Science

[VIDEO] Japanese World War II 'Megasubmarine' Wreck Rediscovered in Hawaii

By | Apr 30, 2015 06:04 AM EDT
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World War II-era Imperial Japanese Navy mega-submarine I-400 hangar door

World War II-era Imperial Japanese Navy mega-submarine I-400 hangar door(Photo : University of Hawaii)

Researchers reveal that they have mapped out and captured photos and video of a World War II Japanese megasubmarine wreckage under the ocean, so huge that a hangar was found inside that can contain plane bombers.

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This particular I-400 submarine was built for the Imperial Japanese Navy and was discovered in December 2013 by scientists from the University of Hawaii and the U.S. National Oceanic and Atmospheric Administration.

Researchers have returned to the site located off the coast of Oahu as part of a project by Japan's Broadcasting Corporation, NHK. This project involves finding key parts and pieces of the I-400 for footage for a television documentary meant to be aired this May.

Researchers went on dive excursions to map the wreck and capture never before seen details and video of the submarine's aircraft hangar that can contain three aircrafts that can be launched when the submarine is above surface including its conning tower.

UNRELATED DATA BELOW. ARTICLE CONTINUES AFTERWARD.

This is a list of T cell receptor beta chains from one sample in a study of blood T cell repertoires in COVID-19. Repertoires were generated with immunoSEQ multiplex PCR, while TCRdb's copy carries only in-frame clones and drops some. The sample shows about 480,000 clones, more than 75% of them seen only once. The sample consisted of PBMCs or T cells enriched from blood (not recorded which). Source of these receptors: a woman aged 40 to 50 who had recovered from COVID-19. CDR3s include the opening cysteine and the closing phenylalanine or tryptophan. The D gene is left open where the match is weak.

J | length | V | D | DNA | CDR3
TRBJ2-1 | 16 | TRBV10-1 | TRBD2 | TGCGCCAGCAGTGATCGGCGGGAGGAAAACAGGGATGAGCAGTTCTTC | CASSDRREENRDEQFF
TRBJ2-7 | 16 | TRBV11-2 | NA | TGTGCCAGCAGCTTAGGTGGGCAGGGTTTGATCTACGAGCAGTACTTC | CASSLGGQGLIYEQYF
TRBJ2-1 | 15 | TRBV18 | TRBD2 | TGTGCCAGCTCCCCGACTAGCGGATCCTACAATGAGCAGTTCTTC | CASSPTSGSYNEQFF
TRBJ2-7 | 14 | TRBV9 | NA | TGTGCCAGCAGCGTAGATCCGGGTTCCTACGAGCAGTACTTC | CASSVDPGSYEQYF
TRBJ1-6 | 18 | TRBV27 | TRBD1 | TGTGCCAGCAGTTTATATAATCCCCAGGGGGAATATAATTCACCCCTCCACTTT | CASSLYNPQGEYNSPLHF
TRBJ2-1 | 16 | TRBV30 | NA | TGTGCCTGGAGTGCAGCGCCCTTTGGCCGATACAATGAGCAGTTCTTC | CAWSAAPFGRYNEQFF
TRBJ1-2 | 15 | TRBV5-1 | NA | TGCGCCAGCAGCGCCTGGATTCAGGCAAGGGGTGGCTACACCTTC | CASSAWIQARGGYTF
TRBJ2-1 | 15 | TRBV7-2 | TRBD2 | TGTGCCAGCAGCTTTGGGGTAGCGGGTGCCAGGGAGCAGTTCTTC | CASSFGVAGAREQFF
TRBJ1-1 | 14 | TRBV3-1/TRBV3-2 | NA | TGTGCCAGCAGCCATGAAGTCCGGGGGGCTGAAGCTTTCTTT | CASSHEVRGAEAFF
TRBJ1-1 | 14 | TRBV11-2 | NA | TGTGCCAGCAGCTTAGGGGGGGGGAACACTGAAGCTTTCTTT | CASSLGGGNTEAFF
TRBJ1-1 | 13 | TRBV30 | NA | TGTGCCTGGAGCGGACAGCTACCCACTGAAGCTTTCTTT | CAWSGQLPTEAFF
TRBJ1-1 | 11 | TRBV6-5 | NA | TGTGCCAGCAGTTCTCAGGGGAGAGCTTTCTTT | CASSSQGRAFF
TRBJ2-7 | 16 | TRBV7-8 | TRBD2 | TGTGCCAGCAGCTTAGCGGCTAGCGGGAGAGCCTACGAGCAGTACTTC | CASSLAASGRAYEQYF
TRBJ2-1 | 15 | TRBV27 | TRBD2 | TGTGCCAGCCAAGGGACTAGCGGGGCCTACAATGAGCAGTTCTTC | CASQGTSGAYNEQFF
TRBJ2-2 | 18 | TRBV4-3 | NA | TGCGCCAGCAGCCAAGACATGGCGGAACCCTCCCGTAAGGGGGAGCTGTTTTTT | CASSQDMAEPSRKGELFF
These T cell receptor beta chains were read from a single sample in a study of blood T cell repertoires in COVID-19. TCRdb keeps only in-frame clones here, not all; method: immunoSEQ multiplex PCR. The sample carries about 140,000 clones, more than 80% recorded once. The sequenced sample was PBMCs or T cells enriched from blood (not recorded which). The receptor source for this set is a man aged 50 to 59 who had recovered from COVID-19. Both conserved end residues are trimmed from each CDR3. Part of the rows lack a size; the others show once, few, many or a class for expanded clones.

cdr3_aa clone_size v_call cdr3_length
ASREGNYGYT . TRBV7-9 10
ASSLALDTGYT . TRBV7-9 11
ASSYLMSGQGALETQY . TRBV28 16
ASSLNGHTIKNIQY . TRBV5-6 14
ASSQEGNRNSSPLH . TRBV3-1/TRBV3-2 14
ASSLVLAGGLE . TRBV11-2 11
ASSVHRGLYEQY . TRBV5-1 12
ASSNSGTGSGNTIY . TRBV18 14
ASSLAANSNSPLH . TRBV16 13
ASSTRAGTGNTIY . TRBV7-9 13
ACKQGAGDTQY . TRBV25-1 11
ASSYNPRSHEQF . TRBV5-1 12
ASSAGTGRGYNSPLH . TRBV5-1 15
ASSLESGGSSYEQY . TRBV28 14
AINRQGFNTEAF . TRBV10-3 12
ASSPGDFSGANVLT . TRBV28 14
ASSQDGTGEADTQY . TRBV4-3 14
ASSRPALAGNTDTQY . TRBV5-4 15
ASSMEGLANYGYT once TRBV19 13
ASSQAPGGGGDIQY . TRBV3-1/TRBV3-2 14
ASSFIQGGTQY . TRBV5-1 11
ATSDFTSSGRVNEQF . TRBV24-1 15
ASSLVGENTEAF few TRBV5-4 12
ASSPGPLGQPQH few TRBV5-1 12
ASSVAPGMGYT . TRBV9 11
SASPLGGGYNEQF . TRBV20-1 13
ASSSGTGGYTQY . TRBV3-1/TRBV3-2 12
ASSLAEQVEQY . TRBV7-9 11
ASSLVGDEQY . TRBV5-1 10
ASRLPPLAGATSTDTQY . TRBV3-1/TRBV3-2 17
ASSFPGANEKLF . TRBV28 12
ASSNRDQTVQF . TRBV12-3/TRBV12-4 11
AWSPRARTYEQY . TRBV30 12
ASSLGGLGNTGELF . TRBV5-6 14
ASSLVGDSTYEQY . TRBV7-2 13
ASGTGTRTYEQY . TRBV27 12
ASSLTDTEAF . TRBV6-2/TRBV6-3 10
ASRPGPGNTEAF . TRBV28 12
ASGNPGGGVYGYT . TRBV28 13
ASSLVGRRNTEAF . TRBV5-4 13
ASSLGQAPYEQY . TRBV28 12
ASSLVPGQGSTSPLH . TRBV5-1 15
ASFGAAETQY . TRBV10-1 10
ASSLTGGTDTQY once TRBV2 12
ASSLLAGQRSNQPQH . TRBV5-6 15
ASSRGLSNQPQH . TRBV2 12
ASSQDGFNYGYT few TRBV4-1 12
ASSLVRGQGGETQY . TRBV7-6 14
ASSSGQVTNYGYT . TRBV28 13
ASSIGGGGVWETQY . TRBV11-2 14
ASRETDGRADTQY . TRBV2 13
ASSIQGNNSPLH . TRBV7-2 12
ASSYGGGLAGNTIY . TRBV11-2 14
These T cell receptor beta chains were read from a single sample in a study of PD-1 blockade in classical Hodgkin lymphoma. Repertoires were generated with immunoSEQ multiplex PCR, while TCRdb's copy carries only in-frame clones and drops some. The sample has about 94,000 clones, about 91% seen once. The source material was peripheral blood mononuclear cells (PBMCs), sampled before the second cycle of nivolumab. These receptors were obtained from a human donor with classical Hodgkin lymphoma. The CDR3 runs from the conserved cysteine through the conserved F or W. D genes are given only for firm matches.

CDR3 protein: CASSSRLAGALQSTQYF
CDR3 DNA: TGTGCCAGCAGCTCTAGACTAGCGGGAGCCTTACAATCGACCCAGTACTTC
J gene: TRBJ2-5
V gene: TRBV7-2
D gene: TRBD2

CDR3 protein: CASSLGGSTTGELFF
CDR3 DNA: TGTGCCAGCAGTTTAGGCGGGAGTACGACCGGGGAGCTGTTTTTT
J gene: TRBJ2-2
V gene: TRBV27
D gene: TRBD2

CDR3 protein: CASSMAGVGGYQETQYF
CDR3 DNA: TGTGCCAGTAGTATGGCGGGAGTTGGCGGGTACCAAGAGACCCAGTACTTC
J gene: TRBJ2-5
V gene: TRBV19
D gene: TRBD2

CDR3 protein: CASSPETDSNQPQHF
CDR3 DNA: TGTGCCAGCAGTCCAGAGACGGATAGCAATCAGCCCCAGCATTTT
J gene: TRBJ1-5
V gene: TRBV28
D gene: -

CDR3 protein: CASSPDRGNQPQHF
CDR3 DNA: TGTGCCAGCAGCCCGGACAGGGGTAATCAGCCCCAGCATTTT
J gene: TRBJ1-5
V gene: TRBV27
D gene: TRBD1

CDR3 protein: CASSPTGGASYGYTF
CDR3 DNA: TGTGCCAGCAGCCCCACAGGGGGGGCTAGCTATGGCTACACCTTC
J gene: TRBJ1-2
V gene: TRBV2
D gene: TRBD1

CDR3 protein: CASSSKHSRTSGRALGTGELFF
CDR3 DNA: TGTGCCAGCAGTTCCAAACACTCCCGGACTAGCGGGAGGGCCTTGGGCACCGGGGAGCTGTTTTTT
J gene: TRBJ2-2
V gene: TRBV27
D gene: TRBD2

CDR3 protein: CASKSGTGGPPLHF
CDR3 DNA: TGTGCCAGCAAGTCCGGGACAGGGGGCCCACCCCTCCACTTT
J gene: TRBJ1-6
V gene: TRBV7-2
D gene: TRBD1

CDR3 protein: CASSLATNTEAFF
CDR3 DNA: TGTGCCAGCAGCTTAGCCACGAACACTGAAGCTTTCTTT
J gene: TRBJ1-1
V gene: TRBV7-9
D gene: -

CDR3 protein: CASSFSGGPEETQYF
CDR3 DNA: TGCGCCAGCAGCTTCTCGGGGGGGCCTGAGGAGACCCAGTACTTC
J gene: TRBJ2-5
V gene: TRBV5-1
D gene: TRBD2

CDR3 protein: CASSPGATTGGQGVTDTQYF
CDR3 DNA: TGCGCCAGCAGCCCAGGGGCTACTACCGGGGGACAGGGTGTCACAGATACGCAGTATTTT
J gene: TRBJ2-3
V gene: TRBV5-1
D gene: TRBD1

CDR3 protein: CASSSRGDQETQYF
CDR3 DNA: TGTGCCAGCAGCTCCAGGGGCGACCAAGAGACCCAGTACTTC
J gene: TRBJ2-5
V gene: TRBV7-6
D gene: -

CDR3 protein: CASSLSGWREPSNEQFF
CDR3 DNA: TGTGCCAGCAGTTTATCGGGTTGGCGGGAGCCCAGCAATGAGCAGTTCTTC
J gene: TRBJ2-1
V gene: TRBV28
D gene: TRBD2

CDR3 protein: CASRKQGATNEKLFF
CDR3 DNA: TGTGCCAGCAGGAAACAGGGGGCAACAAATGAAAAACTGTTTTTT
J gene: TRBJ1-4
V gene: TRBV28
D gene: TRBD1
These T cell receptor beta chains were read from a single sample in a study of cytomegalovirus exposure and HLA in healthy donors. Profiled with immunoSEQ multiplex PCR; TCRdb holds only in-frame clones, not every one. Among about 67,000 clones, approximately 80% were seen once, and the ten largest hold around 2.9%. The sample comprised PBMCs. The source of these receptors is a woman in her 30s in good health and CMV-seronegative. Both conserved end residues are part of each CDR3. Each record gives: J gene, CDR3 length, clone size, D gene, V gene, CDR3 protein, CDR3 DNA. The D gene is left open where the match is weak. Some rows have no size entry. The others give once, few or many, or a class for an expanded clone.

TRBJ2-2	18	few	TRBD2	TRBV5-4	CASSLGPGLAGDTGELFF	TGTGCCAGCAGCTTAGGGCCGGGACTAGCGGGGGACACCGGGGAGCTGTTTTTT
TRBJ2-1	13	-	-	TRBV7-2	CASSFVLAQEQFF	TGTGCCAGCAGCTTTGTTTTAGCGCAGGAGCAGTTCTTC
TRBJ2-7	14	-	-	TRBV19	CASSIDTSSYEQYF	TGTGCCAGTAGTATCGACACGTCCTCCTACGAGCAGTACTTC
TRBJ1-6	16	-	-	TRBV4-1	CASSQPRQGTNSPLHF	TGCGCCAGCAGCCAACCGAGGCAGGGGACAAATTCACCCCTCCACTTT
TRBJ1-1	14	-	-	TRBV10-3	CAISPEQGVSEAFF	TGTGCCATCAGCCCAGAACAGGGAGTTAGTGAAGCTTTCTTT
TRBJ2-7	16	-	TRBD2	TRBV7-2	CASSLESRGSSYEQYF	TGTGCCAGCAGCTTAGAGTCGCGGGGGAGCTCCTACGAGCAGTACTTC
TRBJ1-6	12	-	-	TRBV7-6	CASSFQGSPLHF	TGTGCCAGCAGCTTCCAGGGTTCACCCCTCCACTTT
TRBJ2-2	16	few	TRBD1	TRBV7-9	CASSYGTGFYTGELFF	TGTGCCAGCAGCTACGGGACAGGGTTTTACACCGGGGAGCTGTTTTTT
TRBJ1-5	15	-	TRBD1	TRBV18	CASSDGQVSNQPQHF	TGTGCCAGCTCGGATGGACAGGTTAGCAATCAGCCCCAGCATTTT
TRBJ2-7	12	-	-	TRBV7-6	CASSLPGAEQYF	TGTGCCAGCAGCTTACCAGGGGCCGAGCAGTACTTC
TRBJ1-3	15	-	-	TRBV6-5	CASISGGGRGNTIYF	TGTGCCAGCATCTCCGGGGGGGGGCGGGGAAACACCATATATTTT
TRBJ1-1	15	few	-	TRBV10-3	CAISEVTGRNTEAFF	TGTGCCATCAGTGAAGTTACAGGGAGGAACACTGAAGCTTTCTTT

This submarine was sunk on purpose by the U.S. Navy towards the end of the war near Pearl Harbor waters so that the Soviet Union won't be able to get their hands on Japanese designs and technology.

The exact location of the submarine has been forgotten until it was detected again during a 2013 search deep below 2,300 feet of water. According to Terry Kerby of the Hawaii Undersea Research Laboratory, the I-400 was on the team's list of "to-find" for quite some time now, and this special submarine is only one of three that was ever built during that time therefore it holds historic significance. 

He adds that there was not enough details of the mapping data in order to locate the hangar, conning tower and other important submarine features from the wreck of the I-400. He says, we were also alotted one dive day to hunt for everything and there could be a great chance that the dive can result in looking at a barren bottom of the ocean.

However, divers found the hangar and the wreck of the main hull including the conning tower with the submarine's bell that was blasted off from the explosion when the submarine was sunk.

The submarine measures 400 feet in length which spans longer than a football field and it was apparently the biggest sub ever built prior to nuclear powered submarines in the 1960s.

Its best feature includes a deck mounted aircraft hangar where three folding wing floatplanes can be launched as the sub resurfaced within minutes from the ocean.

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